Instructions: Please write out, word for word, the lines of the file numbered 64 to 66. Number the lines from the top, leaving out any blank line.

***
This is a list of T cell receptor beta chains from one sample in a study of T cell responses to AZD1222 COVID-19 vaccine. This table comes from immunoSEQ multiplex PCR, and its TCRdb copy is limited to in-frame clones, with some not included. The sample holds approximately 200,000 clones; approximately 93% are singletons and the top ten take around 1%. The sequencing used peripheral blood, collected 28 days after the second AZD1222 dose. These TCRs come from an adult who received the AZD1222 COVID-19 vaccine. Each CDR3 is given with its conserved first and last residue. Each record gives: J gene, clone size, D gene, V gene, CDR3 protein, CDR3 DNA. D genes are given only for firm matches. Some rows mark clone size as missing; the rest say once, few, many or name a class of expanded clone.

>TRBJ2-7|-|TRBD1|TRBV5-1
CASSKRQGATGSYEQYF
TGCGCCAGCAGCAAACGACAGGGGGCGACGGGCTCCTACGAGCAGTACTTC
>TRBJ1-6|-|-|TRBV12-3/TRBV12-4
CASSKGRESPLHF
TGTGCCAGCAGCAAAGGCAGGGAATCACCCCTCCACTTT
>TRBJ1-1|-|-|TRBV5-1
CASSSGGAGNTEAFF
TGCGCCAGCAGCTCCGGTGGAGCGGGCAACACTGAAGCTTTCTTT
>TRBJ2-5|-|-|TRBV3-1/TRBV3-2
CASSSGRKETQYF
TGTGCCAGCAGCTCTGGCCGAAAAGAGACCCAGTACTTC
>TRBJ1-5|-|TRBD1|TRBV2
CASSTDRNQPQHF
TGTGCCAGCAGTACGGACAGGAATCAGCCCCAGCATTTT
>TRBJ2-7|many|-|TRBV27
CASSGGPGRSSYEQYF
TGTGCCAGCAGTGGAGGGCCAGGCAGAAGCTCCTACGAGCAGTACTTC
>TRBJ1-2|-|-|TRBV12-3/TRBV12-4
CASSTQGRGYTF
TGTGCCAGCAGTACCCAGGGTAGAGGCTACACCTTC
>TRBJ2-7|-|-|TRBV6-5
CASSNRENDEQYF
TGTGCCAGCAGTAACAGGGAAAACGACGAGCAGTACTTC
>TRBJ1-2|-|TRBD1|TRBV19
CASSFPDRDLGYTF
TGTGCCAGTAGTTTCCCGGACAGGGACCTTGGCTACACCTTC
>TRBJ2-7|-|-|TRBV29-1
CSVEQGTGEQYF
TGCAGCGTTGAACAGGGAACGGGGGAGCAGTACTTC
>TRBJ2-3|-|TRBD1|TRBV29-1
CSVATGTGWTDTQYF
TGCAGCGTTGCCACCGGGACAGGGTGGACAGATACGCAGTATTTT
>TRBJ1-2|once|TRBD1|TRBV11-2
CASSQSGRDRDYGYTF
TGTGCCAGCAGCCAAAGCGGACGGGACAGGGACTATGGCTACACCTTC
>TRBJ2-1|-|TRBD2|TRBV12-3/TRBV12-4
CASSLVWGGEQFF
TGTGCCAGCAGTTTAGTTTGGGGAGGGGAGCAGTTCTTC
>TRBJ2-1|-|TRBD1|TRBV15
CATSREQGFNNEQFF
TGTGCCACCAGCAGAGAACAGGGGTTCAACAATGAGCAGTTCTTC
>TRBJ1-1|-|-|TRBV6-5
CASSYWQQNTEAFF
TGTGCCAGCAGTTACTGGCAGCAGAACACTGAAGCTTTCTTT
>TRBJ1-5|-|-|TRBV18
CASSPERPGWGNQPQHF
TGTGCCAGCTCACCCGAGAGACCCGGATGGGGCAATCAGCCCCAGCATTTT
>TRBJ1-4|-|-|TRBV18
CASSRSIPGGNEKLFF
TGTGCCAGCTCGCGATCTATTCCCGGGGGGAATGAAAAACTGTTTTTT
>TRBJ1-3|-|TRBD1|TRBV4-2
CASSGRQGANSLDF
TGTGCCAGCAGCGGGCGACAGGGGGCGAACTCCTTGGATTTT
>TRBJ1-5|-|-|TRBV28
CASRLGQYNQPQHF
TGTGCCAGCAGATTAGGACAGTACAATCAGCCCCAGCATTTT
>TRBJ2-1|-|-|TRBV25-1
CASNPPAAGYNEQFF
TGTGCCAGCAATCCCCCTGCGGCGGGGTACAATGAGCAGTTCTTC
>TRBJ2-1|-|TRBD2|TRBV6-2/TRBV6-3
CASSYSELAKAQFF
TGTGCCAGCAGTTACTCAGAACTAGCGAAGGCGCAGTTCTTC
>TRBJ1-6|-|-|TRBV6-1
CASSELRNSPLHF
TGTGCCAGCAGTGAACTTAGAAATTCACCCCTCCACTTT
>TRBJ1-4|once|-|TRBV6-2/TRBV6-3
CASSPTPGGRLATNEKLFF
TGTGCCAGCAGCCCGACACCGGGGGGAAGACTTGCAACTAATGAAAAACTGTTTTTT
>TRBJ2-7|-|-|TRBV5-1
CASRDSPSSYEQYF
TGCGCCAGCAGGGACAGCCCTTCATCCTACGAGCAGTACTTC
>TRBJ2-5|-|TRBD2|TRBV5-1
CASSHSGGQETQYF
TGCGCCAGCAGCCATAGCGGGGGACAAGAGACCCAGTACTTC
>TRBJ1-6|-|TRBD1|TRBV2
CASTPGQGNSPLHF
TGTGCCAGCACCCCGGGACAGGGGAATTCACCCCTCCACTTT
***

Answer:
TGTGCCAGCAGTTACTCAGAACTAGCGAAGGCGCAGTTCTTC
>TRBJ1-6|-|-|TRBV6-1
CASSELRNSPLHF